Now how can we actually determine how closely we’re related? One simple method is by how much DNA we share. If we add in the percentage of DNA present between any two relatives to the chart it looks a bit different (click to enlarge):

DNA Cousin Calculator Chart

Note in the above chart that I’ve changed the color coding to match the percentages of shared DNA. The colors no long take a box shape around the common ancestor, but instead move out in the straight line. What we can see by looking at the numbers is that actually the degree of relationship is moving twice as fast as we perceived before. From a first cousin to a second cousin, the amount of shared DNA is one quarter, not one half. We perceive the second cousin as being twice as distant a relative as a first cousin, but from the perspective of DNA, they are actually four times as distant!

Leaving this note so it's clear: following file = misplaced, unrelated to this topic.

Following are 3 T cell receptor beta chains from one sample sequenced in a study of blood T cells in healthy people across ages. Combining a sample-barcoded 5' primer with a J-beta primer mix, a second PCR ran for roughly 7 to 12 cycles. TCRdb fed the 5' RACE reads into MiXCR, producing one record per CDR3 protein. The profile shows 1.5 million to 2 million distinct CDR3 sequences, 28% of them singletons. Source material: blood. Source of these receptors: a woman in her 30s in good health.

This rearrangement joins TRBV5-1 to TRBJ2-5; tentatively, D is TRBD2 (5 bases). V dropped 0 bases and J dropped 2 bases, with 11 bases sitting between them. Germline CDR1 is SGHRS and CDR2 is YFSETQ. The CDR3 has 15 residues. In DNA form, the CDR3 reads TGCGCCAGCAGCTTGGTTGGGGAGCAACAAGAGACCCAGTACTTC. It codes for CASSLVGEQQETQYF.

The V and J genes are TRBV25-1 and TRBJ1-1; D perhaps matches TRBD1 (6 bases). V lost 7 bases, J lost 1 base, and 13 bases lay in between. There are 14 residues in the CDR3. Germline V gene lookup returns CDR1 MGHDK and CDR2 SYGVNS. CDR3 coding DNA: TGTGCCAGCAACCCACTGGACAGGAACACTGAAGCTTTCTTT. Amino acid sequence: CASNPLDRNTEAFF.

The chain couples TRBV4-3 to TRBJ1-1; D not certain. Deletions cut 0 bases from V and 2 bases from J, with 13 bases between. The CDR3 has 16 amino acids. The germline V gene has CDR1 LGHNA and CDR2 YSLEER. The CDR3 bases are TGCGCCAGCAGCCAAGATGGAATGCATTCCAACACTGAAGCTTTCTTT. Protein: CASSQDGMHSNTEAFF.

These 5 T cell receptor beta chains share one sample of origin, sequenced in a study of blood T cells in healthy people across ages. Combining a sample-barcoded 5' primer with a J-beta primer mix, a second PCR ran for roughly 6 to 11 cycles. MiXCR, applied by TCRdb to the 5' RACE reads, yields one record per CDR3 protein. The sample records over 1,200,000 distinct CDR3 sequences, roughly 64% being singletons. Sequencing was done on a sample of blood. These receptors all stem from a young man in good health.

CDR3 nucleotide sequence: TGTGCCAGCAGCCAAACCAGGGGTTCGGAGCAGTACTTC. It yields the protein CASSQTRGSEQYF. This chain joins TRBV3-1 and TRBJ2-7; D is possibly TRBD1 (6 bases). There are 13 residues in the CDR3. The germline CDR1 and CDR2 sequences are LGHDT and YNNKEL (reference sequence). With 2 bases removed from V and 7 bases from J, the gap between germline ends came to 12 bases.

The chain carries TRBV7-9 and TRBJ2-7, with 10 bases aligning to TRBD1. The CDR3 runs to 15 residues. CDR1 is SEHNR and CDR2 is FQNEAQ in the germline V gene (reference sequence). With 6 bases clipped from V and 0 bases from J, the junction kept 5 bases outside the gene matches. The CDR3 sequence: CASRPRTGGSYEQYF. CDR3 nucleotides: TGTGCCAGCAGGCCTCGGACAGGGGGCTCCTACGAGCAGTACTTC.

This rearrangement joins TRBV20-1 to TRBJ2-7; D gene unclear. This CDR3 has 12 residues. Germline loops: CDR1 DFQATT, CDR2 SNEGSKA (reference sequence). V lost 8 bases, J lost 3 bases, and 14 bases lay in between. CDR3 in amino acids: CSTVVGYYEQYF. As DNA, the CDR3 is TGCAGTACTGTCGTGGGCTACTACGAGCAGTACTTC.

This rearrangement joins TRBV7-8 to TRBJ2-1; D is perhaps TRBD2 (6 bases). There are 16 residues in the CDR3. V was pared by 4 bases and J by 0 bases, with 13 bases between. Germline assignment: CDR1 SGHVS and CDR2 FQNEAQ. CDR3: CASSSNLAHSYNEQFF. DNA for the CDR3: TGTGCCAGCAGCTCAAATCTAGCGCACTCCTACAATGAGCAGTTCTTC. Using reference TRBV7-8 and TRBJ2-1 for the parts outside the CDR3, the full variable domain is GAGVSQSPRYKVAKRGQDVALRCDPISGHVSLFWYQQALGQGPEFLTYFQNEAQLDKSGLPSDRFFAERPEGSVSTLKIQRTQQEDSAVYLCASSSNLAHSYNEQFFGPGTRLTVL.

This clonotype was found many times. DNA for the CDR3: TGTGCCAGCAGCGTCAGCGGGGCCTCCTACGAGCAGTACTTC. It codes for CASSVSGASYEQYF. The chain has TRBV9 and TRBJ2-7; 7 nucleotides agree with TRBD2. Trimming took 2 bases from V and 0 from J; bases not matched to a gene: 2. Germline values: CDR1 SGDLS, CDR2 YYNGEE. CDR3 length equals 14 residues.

I know one of my 5th cousins, and we share just 0.049% DNA. That’s a half of a tenth of a percent. Not very much. Anyways, this was just an attempt to create some kind of objective view of family relationships. Of course, nothing having to do with family is really objective, right?

8 thoughts on “Perceptions of Relationship

  1. You inherit half of your DNA from you mother and half from your father, so theoretically you could match 100% with a sibling (if you inherited the exact same DNA like identical twins), however, the DNA you inherit from your parents is not the same DNA your sibling inherits (it is random) and thus generally you will average out at matching 50% with your siblings. These numbers are not exact, and as you move down generations you may lose all the DNA of a granparent for example, and have no common DNA with a cousin on that side. This is just statistics.